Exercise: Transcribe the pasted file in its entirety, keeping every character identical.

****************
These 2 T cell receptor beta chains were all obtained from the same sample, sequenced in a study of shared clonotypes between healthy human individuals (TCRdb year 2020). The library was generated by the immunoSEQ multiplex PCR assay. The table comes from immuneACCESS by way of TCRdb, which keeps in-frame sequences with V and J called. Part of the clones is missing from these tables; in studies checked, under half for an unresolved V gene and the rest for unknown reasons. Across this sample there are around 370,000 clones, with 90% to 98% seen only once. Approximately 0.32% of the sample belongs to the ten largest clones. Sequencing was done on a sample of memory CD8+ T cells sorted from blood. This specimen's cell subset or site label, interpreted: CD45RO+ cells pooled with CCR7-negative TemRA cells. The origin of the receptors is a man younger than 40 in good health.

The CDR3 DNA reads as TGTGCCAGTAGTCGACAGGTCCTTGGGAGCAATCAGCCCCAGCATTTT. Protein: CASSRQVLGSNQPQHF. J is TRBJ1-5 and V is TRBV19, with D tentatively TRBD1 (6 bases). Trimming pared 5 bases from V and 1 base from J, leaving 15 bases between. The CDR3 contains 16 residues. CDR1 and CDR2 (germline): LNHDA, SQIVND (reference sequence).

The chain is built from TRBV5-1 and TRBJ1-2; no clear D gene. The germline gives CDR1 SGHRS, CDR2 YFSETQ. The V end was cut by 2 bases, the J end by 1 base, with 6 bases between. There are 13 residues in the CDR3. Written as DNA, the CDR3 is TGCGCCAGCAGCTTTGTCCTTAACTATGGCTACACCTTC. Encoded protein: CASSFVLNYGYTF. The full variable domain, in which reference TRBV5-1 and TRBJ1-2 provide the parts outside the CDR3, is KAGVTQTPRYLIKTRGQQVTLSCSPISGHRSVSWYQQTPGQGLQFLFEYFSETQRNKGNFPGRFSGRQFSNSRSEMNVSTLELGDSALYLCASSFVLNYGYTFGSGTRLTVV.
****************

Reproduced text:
These 2 T cell receptor beta chains were all obtained from the same sample, sequenced in a study of shared clonotypes between healthy human individuals (TCRdb year 2020). The library was generated by the immunoSEQ multiplex PCR assay. The table comes from immuneACCESS by way of TCRdb, which keeps in-frame sequences with V and J called. Part of the clones is missing from these tables; in studies checked, under half for an unresolved V gene and the rest for unknown reasons. Across this sample there are around 370,000 clones, with 90% to 98% seen only once. Approximately 0.32% of the sample belongs to the ten largest clones. Sequencing was done on a sample of memory CD8+ T cells sorted from blood. This specimen's cell subset or site label, interpreted: CD45RO+ cells pooled with CCR7-negative TemRA cells. The origin of the receptors is a man younger than 40 in good health.

The CDR3 DNA reads as TGTGCCAGTAGTCGACAGGTCCTTGGGAGCAATCAGCCCCAGCATTTT. Protein: CASSRQVLGSNQPQHF. J is TRBJ1-5 and V is TRBV19, with D tentatively TRBD1 (6 bases). Trimming pared 5 bases from V and 1 base from J, leaving 15 bases between. The CDR3 contains 16 residues. CDR1 and CDR2 (germline): LNHDA, SQIVND (reference sequence).

The chain is built from TRBV5-1 and TRBJ1-2; no clear D gene. The germline gives CDR1 SGHRS, CDR2 YFSETQ. The V end was cut by 2 bases, the J end by 1 base, with 6 bases between. There are 13 residues in the CDR3. Written as DNA, the CDR3 is TGCGCCAGCAGCTTTGTCCTTAACTATGGCTACACCTTC. Encoded protein: CASSFVLNYGYTF. The full variable domain, in which reference TRBV5-1 and TRBJ1-2 provide the parts outside the CDR3, is KAGVTQTPRYLIKTRGQQVTLSCSPISGHRSVSWYQQTPGQGLQFLFEYFSETQRNKGNFPGRFSGRQFSNSRSEMNVSTLELGDSALYLCASSFVLNYGYTFGSGTRLTVV.